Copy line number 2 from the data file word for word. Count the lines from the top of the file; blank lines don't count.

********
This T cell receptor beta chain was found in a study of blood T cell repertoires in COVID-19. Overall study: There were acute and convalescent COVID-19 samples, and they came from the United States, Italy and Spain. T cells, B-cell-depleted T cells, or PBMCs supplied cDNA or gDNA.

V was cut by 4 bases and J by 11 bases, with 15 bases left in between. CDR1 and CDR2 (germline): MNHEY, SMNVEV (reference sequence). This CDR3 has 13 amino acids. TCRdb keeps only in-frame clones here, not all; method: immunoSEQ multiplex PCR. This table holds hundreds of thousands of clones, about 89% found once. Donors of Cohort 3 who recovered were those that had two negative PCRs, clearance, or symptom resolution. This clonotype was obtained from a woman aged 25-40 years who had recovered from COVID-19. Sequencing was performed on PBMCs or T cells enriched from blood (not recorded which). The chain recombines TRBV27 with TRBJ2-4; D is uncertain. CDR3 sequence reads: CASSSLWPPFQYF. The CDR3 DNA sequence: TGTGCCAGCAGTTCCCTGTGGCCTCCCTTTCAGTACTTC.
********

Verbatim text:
V was cut by 4 bases and J by 11 bases, with 15 bases left in between. CDR1 and CDR2 (germline): MNHEY, SMNVEV (reference sequence). This CDR3 has 13 amino acids. TCRdb keeps only in-frame clones here, not all; method: immunoSEQ multiplex PCR. This table holds hundreds of thousands of clones, about 89% found once. Donors of Cohort 3 who recovered were those that had two negative PCRs, clearance, or symptom resolution. This clonotype was obtained from a woman aged 25-40 years who had recovered from COVID-19. Sequencing was performed on PBMCs or T cells enriched from blood (not recorded which). The chain recombines TRBV27 with TRBJ2-4; D is uncertain. CDR3 sequence reads: CASSSLWPPFQYF. The CDR3 DNA sequence: TGTGCCAGCAGTTCCCTGTGGCCTCCCTTTCAGTACTTC.